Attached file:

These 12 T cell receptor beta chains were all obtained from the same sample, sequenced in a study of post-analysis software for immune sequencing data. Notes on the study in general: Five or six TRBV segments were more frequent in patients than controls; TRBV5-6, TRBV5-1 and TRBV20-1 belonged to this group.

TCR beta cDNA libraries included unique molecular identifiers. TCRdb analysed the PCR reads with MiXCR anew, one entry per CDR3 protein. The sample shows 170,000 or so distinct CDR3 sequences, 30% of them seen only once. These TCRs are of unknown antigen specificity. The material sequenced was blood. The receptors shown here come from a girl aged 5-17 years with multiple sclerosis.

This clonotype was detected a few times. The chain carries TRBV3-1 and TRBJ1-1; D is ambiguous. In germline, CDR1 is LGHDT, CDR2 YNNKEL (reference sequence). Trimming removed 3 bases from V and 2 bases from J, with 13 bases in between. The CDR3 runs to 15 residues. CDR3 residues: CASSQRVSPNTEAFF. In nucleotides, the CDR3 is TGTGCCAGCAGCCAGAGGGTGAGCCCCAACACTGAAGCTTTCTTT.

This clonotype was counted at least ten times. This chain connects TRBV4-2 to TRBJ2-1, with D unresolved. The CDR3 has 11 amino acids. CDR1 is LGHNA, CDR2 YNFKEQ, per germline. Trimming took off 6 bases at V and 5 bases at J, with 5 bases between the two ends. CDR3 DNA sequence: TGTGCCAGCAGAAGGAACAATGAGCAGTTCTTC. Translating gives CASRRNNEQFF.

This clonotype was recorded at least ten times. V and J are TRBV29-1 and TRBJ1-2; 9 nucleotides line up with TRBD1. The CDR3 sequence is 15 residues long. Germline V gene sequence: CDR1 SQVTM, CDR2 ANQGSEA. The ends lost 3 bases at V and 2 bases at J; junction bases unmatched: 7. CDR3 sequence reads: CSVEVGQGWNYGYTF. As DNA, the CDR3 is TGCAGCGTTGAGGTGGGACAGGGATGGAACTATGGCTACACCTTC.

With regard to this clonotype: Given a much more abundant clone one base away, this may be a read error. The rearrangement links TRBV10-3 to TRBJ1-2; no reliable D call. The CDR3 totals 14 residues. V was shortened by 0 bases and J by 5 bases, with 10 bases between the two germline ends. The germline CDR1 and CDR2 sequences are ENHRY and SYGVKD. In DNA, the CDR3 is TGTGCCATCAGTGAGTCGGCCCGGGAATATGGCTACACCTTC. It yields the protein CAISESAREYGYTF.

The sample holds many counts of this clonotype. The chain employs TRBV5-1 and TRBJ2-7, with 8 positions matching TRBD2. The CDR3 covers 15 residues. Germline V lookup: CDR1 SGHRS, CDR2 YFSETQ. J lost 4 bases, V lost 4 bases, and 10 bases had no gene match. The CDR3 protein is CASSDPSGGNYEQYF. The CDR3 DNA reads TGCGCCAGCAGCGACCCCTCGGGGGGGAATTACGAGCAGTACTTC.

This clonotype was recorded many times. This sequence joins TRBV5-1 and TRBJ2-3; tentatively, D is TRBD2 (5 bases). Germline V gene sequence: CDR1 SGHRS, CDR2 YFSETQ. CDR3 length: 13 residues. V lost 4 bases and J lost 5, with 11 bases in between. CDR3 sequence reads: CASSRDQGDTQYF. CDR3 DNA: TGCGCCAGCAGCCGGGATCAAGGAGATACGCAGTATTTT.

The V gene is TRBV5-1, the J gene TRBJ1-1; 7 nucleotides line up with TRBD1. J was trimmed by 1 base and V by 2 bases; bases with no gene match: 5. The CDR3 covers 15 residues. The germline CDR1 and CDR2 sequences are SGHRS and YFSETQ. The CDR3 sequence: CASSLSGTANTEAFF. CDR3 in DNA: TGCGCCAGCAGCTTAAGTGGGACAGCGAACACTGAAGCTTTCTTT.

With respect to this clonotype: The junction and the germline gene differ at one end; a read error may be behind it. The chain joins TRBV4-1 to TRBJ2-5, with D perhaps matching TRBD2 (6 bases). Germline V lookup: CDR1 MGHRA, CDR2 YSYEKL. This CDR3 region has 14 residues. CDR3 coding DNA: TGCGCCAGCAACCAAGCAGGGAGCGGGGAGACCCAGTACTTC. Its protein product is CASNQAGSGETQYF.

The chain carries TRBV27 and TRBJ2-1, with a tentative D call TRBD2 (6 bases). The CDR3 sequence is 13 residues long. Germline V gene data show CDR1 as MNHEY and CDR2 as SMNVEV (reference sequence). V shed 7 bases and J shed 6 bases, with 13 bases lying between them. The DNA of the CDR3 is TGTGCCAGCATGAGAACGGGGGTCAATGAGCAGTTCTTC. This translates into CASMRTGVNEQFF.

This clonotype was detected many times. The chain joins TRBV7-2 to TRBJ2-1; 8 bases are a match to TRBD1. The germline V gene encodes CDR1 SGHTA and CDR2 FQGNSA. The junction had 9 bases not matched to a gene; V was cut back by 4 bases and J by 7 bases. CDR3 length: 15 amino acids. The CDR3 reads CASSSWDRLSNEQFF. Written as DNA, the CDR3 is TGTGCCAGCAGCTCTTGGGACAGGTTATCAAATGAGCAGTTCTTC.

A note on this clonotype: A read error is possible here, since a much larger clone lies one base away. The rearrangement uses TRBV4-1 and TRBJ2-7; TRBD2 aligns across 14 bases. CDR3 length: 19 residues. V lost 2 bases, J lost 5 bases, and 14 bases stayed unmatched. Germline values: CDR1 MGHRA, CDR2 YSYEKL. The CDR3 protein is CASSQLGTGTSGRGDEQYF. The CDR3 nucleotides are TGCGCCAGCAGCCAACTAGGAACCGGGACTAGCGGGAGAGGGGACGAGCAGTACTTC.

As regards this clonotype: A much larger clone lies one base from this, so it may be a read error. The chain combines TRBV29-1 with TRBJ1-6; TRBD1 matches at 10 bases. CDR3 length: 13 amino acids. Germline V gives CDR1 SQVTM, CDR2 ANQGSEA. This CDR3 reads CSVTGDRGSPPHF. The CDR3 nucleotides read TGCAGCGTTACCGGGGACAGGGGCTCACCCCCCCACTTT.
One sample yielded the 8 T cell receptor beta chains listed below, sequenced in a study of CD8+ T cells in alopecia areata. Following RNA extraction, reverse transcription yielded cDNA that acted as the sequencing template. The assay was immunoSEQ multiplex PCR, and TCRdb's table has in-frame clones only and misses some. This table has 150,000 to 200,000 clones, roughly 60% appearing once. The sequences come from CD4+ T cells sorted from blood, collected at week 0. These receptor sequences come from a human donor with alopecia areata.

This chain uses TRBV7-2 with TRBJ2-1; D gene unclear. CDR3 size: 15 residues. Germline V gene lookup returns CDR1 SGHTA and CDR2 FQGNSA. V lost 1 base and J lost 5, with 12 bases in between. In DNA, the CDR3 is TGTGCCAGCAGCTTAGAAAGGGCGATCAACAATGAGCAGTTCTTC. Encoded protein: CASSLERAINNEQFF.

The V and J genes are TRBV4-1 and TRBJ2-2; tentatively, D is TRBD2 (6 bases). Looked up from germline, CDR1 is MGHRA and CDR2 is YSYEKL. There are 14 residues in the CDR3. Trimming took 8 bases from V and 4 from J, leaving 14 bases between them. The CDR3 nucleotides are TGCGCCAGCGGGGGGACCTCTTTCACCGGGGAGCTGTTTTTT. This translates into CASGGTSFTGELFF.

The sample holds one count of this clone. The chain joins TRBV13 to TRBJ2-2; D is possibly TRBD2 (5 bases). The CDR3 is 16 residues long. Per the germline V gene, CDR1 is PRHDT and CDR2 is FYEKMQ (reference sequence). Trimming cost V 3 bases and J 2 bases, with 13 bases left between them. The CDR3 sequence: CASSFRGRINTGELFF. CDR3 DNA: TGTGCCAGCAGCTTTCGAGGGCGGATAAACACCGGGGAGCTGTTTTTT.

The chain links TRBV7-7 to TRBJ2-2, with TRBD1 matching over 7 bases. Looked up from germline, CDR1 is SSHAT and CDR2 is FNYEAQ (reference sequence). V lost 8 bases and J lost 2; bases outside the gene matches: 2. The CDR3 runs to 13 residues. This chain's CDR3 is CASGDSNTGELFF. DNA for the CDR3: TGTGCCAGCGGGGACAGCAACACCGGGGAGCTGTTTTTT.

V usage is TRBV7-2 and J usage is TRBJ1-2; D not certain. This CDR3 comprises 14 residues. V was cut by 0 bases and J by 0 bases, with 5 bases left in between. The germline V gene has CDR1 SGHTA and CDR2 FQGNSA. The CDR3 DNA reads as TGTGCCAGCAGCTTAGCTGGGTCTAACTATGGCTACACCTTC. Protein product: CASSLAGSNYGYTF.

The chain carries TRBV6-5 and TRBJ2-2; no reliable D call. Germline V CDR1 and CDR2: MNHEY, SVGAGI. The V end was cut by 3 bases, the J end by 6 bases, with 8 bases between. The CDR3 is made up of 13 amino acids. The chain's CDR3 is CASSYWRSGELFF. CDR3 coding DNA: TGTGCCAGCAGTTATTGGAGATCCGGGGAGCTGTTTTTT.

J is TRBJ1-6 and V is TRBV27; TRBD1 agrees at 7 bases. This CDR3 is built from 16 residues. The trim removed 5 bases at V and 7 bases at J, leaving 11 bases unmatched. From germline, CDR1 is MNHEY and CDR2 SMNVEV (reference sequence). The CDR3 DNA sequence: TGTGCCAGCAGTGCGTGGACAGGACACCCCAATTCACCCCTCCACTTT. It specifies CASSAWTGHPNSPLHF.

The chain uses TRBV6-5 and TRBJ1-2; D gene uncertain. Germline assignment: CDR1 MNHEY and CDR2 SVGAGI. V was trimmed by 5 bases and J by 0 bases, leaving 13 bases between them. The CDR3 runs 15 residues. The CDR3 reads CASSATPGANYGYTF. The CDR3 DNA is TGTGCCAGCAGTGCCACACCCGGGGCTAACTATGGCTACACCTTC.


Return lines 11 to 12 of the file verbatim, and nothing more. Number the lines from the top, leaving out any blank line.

The chain carries TRBV27 and TRBJ2-1, with a tentative D call TRBD2 (6 bases). The CDR3 sequence is 13 residues long. Germline V gene data show CDR1 as MNHEY and CDR2 as SMNVEV (reference sequence). V shed 7 bases and J shed 6 bases, with 13 bases lying between them. The DNA of the CDR3 is TGTGCCAGCATGAGAACGGGGGTCAATGAGCAGTTCTTC. This translates into CASMRTGVNEQFF.

This clonotype was detected many times. The chain joins TRBV7-2 to TRBJ2-1; 8 bases are a match to TRBD1. The germline V gene encodes CDR1 SGHTA and CDR2 FQGNSA. The junction had 9 bases not matched to a gene; V was cut back by 4 bases and J by 7 bases. CDR3 length: 15 amino acids. The CDR3 reads CASSSWDRLSNEQFF. Written as DNA, the CDR3 is TGTGCCAGCAGCTCTTGGGACAGGTTATCAAATGAGCAGTTCTTC.